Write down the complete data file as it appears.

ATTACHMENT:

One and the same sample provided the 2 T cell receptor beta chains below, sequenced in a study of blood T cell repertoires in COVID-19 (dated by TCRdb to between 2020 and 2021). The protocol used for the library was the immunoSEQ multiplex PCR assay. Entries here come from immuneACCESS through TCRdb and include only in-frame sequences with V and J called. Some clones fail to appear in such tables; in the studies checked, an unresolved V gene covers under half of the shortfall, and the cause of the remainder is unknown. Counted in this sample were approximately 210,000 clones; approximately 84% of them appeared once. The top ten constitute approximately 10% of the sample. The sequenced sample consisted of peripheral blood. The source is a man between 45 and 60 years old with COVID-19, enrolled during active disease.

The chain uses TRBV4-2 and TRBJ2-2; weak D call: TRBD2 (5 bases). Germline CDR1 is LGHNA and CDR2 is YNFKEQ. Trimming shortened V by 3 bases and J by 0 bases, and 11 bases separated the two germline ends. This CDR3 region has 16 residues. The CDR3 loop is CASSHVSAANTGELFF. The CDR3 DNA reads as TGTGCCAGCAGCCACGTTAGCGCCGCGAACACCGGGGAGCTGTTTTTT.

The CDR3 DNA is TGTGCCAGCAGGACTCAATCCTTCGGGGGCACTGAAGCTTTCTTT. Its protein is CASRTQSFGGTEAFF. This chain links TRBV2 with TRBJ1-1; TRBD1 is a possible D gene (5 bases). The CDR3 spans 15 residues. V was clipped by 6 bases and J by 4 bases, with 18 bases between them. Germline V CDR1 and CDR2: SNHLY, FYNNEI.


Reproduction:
One and the same sample provided the 2 T cell receptor beta chains below, sequenced in a study of blood T cell repertoires in COVID-19 (dated by TCRdb to between 2020 and 2021). The protocol used for the library was the immunoSEQ multiplex PCR assay. Entries here come from immuneACCESS through TCRdb and include only in-frame sequences with V and J called. Some clones fail to appear in such tables; in the studies checked, an unresolved V gene covers under half of the shortfall, and the cause of the remainder is unknown. Counted in this sample were approximately 210,000 clones; approximately 84% of them appeared once. The top ten constitute approximately 10% of the sample. The sequenced sample consisted of peripheral blood. The source is a man between 45 and 60 years old with COVID-19, enrolled during active disease.

The chain uses TRBV4-2 and TRBJ2-2; weak D call: TRBD2 (5 bases). Germline CDR1 is LGHNA and CDR2 is YNFKEQ. Trimming shortened V by 3 bases and J by 0 bases, and 11 bases separated the two germline ends. This CDR3 region has 16 residues. The CDR3 loop is CASSHVSAANTGELFF. The CDR3 DNA reads as TGTGCCAGCAGCCACGTTAGCGCCGCGAACACCGGGGAGCTGTTTTTT.

The CDR3 DNA is TGTGCCAGCAGGACTCAATCCTTCGGGGGCACTGAAGCTTTCTTT. Its protein is CASRTQSFGGTEAFF. This chain links TRBV2 with TRBJ1-1; TRBD1 is a possible D gene (5 bases). The CDR3 spans 15 residues. V was clipped by 6 bases and J by 4 bases, with 18 bases between them. Germline V CDR1 and CDR2: SNHLY, FYNNEI.